The economy has brought challenges to many organizations. Some may face a reduced work force, increased work load and responsibilities or no pay raises. PRSA Public Relations Tactics recently published an article written by Alice Grey Harrison offering information on how combating this seemingly negative business climate, suggesting organizations engage their employees to create a more content, productive and loyal workforce.
According to a study by Kenexa, engaged employees offer 71 percent less voluntary turnover, 60 percent higher performance quality and are 29 percent more productive. Those statistics prove that having a business climate that engages employees is essential to reaching organizational goals and being successful. These tips from Alice Harrison, can help take you there:
- Evaluate your current tools. Ask yourself if you have the right people on your team and adequate resources. If there are gaps or changes that need to be made, work as a team to develop a plan to implement a solution.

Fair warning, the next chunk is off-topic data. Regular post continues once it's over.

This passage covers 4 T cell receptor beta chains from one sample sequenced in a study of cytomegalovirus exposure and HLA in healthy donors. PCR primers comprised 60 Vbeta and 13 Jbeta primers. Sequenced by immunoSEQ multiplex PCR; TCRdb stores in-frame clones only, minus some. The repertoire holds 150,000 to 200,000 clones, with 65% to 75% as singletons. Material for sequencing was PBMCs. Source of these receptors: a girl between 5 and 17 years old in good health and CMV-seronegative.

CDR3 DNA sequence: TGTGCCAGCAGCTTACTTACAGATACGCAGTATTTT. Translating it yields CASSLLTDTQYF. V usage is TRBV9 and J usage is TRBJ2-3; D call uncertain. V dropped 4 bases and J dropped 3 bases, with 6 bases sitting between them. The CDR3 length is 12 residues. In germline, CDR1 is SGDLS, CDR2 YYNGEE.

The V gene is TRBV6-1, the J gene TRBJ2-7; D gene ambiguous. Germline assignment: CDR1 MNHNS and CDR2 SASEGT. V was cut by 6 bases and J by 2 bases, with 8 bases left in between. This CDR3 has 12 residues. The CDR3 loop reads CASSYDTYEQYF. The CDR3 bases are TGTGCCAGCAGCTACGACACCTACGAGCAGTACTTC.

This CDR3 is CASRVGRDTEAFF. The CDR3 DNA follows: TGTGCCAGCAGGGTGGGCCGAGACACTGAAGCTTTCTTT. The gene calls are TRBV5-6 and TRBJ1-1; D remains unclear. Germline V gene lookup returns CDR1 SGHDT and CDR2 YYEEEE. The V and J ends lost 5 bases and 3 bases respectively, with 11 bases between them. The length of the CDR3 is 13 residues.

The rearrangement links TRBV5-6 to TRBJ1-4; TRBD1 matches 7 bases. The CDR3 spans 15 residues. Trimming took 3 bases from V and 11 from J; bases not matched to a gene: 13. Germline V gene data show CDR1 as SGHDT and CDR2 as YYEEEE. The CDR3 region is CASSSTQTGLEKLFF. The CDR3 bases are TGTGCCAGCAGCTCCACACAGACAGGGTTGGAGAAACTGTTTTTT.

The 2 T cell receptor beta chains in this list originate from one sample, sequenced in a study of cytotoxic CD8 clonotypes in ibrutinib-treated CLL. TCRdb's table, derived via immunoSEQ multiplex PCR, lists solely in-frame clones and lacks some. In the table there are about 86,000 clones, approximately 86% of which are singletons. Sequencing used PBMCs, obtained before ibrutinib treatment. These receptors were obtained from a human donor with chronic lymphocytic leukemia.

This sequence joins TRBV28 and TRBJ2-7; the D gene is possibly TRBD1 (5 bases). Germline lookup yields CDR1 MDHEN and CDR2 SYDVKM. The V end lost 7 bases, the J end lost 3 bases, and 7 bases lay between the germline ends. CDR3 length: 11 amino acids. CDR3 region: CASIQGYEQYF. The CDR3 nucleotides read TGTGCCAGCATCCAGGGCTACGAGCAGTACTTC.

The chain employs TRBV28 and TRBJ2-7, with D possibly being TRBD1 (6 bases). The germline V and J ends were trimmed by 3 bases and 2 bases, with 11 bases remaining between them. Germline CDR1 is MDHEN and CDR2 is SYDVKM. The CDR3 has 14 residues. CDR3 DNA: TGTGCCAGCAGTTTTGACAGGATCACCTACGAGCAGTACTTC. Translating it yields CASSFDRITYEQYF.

- Connect employees to values. Act on the values of your company. If the higher ranking members of your organization practice the values in your mission statement, other employees with adopt this behavior as well. After all people need to feel good about where they work in order to feel fully engaged.
- Open the lines of communication. Communication is a two-way street. Don’t just talk to your employees, listen. Hear what they have to say, take in their feedback and perhaps implement their suggestions
- Live the Brand. Organizations spend a great deal of time and money on external branding, but the biggest brand ambassadors are your employees, not your image. Employees are the driving force behind the brand, and they are the ones who deliver the results.
- Remember that your message matters. In the age of information overload, what you say matters much more than where you say it. Think about your content, and select the best medium to reach your employees, so that you effectively reach them. Also, follow up your messages with face-to-face meetings.